Handel's great opera seria Rodelinda has reached San Francisco, following an acclaimed production in 2004 at the Met. We got David Daniels from that cast, and later in the season Kobie van Rensburg takes the role of Grimoaldo for a few performances. Otherwise, cast and production are unique to San Francisco.
It is a tremendous opera, full of brilliantly written and deeply expressive arias for all of the characters. The Met gave it a period setting; SFO, with David Alden directing and Paul Steinberg designing the sets, placed the work in the 1940s, giving it a striking, gorgeously lit film noir look. What this had to do with the King and Queen of Lombardy, I don't know, but it certainly was handsome, and the singers looked great in their 1940s suits and dresses.
Like 2002's Alcina, there were some pointless directorial conceits, such as turning the deposed King Bertarido's loyal supporter (servant?) Unulfo into a figure of laughter and Bertarido's sister Eduige into a drunk. For that matter, I didn't much like Bertarido represented as a street person, bottle in hand. All three characters have unfailing noble arias and as far as the text goes, none of them behave like boors or drunks or klutzes. Other odd directorial problems included Rodelinda and Bertarido standing 20 feet apart while singing "I embrace you" and an awful lot of unnecessary stage business during arias. At least the on-stage action was mostly understandable, unlike the incomprehensible antics of Alcina.
Also: no gratuitous sex, although there was a moment when I thought perhaps Garibaldo was going to have at Eduige on the bonnet of the Mercedes that was part of the scenery during Acts II and III. (If you want nongratuitous sex in Handel, I refer you to Semele and especially the title character's aria "Endless pleasure," which is about exactly what you think it is, or even her "With fond desiring.")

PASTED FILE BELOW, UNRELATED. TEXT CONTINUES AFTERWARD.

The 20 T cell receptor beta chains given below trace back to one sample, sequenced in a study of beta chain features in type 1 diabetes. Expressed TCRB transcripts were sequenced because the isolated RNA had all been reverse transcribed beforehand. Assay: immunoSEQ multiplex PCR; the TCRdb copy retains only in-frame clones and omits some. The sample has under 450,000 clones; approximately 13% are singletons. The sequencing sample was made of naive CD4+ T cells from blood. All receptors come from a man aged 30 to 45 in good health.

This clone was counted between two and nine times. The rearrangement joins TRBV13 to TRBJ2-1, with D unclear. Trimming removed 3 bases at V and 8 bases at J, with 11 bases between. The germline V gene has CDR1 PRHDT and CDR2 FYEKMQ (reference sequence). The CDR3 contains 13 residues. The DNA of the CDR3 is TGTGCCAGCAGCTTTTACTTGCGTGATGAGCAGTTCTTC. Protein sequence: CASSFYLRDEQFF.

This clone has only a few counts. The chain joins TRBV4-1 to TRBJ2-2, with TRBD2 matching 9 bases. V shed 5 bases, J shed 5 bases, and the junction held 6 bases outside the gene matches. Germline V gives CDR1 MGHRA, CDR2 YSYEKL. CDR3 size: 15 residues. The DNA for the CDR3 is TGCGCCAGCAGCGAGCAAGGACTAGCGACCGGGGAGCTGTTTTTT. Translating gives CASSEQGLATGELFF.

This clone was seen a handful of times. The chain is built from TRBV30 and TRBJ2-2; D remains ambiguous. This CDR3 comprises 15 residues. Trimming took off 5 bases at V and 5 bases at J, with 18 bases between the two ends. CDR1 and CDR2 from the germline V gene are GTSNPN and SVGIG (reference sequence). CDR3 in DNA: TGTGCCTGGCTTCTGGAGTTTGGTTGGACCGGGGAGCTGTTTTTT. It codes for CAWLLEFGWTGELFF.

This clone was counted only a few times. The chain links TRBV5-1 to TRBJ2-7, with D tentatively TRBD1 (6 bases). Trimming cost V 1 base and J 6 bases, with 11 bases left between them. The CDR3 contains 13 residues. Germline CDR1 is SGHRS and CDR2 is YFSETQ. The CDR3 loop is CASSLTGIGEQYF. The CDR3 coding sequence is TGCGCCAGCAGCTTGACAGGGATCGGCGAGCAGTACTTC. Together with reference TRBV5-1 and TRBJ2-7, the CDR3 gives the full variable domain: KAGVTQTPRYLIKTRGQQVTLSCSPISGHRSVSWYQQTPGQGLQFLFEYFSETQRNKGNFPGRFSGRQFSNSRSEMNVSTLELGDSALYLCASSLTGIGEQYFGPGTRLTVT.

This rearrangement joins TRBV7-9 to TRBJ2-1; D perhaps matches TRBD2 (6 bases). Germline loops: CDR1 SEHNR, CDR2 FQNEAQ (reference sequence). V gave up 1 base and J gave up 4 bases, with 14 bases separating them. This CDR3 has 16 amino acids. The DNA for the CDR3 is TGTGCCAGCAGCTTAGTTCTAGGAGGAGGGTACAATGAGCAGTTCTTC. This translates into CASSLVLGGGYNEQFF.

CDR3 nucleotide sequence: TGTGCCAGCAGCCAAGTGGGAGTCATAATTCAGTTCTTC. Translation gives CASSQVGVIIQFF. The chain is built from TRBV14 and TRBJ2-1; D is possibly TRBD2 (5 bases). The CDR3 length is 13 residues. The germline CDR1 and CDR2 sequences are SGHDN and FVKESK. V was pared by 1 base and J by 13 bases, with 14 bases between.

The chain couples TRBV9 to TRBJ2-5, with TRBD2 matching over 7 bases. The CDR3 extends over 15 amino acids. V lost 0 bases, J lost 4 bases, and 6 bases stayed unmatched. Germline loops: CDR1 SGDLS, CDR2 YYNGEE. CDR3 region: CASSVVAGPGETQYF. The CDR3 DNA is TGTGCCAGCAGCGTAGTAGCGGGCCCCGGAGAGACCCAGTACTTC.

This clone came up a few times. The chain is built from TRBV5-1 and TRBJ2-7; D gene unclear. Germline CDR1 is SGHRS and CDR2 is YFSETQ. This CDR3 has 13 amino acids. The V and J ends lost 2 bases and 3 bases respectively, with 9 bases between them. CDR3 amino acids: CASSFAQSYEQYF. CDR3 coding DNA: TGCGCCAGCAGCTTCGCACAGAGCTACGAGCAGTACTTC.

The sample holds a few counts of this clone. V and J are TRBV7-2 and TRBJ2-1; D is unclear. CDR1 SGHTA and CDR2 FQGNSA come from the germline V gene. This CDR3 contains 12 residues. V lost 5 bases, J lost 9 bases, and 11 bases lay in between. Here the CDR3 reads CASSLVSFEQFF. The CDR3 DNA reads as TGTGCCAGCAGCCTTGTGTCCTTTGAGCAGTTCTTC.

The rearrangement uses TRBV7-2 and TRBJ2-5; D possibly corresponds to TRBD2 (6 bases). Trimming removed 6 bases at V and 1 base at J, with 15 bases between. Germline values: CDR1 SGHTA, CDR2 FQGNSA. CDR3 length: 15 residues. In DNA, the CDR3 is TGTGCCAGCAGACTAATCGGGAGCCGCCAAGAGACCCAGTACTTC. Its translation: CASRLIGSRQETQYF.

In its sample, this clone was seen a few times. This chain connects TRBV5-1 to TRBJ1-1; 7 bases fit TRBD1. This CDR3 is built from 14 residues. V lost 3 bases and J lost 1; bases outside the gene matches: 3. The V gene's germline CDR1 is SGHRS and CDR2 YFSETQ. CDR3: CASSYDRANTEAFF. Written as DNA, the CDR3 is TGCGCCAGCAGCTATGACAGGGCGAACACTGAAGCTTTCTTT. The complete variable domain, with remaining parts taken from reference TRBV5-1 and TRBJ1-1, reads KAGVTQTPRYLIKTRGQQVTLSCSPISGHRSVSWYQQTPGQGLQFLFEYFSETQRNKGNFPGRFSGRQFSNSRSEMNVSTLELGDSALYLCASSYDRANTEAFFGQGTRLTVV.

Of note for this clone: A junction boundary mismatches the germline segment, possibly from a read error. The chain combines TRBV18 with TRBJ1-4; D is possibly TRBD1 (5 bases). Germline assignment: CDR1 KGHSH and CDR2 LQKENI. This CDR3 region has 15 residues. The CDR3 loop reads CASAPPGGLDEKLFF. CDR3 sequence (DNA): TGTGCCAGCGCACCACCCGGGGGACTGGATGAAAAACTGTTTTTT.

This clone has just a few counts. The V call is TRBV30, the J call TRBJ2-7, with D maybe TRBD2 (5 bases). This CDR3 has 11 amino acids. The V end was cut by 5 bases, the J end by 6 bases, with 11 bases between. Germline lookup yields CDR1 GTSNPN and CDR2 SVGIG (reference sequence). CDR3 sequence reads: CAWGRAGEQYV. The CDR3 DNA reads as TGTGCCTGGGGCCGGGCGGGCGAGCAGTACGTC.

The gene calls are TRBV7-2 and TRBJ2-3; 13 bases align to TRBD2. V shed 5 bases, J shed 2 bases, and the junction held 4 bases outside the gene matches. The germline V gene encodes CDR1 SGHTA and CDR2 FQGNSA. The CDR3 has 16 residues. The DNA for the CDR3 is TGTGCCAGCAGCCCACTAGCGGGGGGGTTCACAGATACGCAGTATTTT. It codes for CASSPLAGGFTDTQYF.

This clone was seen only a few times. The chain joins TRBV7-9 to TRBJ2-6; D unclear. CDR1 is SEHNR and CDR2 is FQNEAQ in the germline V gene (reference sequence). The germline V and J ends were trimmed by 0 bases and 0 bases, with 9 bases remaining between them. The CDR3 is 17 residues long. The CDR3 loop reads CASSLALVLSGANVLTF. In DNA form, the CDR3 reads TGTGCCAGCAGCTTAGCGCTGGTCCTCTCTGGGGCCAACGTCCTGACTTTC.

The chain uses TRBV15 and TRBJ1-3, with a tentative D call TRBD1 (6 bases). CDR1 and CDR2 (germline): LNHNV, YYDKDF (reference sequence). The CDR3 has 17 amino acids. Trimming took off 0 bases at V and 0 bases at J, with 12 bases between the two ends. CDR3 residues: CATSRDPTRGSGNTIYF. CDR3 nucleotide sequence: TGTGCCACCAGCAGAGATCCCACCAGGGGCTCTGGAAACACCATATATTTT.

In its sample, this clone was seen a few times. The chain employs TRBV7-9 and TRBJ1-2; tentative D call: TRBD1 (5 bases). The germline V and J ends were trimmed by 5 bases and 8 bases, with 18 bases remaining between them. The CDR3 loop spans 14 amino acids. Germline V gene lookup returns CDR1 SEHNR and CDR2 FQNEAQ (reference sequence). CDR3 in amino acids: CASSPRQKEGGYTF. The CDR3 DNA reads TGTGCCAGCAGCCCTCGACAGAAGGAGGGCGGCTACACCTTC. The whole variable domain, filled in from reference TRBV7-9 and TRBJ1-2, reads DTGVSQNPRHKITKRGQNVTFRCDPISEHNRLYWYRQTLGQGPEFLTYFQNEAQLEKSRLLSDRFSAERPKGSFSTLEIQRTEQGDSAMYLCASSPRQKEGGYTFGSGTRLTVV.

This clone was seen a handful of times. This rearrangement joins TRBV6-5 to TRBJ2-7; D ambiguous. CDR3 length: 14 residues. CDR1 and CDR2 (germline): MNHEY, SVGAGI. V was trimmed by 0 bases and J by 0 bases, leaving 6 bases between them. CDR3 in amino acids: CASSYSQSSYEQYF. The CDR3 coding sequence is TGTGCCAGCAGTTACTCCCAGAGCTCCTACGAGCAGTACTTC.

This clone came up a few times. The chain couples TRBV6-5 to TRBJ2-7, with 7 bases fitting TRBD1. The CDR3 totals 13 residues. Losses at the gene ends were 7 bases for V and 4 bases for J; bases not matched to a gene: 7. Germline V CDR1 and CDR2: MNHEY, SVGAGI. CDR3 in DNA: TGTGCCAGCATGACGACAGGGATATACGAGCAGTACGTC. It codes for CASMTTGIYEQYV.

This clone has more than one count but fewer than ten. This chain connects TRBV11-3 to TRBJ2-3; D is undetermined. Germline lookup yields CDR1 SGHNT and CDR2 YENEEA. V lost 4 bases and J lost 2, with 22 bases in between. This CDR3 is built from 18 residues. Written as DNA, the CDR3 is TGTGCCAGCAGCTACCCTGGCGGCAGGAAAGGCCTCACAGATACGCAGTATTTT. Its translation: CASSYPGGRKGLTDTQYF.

In any event, the September 25th performance of Rodelinda was spectacularly sung and conducted. Catherine Nagelstad, singing Rodelinda, got off to a weak start; throughout Act I she had difficulty maintaining a good line except while singing slowly. Her trills weren't clean and her passage work was disconnected from the underlying meter of the arias; consequently, she seemed to be meandering and without rhythmic focus. Everything changed in the second and third acts, and once again the brilliant singer of Alcina was before us in all her glory, dramatically riveting and gorgeous in line and tone. David Daniels, as Bertarido, matched her in every way; they were ravishing in the act II reunion duet, "Io t’abbraccio." The young Adler Fellow Gerald Thompson, countertenor, sang beautifully and brought considerable dignity to the role of Unulfo, despite the director's efforts to the contrary. He seems a complete artist already, and it's not hard to see a great career in front of him. Phyllis Pancella was a fine Eduige, making the most of both her drunken and dignified moments. Umberto Chiummo was a suitably evil Garibaldo. Paul Nilon, as the usurper Grimoaldo, sang lyrically but in a style that sometimes seemed from another century. Nonetheless, his passage-work, trills, and breath control were excellent. Roy Goodman conducted with spring and vigor; the orchestra did a splendid job of embracing Baroque style.
Three performances remain (Thursday, September 29; Sunday, October 2; Saturday, October 8); if you like opera seria, or, for that matter, if you like great singing, go see Rodelinda.